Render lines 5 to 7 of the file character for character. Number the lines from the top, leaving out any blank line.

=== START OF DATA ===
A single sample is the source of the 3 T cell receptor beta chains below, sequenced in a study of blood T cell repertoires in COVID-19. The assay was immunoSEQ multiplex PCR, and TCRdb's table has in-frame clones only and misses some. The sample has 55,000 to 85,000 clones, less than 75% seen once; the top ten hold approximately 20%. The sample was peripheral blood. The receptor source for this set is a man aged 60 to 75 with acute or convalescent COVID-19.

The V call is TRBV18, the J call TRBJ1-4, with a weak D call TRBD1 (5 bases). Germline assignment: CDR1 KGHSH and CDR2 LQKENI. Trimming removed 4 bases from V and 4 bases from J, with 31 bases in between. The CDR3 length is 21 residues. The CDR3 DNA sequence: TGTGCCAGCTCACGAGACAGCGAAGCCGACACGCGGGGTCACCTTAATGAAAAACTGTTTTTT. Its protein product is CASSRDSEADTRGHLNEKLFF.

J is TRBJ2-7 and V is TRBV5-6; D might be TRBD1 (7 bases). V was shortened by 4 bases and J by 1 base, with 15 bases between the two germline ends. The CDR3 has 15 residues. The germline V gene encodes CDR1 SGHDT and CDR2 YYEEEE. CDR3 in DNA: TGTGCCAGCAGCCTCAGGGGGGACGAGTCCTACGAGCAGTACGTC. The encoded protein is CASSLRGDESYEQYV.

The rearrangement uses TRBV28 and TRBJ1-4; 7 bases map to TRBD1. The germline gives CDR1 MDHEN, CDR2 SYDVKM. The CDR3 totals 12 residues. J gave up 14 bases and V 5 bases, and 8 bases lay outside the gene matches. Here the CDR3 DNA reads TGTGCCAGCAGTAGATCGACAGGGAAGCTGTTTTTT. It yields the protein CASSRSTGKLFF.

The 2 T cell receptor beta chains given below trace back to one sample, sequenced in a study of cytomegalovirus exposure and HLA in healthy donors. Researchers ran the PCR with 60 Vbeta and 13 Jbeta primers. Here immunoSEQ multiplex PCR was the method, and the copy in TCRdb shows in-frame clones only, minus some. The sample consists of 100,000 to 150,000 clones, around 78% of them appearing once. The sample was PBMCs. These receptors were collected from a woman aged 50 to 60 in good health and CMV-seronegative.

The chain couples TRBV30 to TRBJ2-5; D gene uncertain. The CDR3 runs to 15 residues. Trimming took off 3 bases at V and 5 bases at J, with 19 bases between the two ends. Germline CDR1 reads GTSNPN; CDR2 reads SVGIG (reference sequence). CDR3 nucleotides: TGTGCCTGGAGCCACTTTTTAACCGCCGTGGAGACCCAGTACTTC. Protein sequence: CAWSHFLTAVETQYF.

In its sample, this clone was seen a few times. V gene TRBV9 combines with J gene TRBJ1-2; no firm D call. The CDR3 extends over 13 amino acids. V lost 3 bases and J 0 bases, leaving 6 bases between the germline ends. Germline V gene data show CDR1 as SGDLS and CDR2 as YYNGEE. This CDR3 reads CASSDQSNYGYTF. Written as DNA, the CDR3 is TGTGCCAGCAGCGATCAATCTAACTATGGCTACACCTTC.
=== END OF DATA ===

The 2 T cell receptor beta chains given below trace back to one sample, sequenced in a study of cytomegalovirus exposure and HLA in healthy donors. Researchers ran the PCR with 60 Vbeta and 13 Jbeta primers. Here immunoSEQ multiplex PCR was the method, and the copy in TCRdb shows in-frame clones only, minus some. The sample consists of 100,000 to 150,000 clones, around 78% of them appearing once. The sample was PBMCs. These receptors were collected from a woman aged 50 to 60 in good health and CMV-seronegative.

The chain couples TRBV30 to TRBJ2-5; D gene uncertain. The CDR3 runs to 15 residues. Trimming took off 3 bases at V and 5 bases at J, with 19 bases between the two ends. Germline CDR1 reads GTSNPN; CDR2 reads SVGIG (reference sequence). CDR3 nucleotides: TGTGCCTGGAGCCACTTTTTAACCGCCGTGGAGACCCAGTACTTC. Protein sequence: CAWSHFLTAVETQYF.

In its sample, this clone was seen a few times. V gene TRBV9 combines with J gene TRBJ1-2; no firm D call. The CDR3 extends over 13 amino acids. V lost 3 bases and J 0 bases, leaving 6 bases between the germline ends. Germline V gene data show CDR1 as SGDLS and CDR2 as YYNGEE. This CDR3 reads CASSDQSNYGYTF. Written as DNA, the CDR3 is TGTGCCAGCAGCGATCAATCTAACTATGGCTACACCTTC.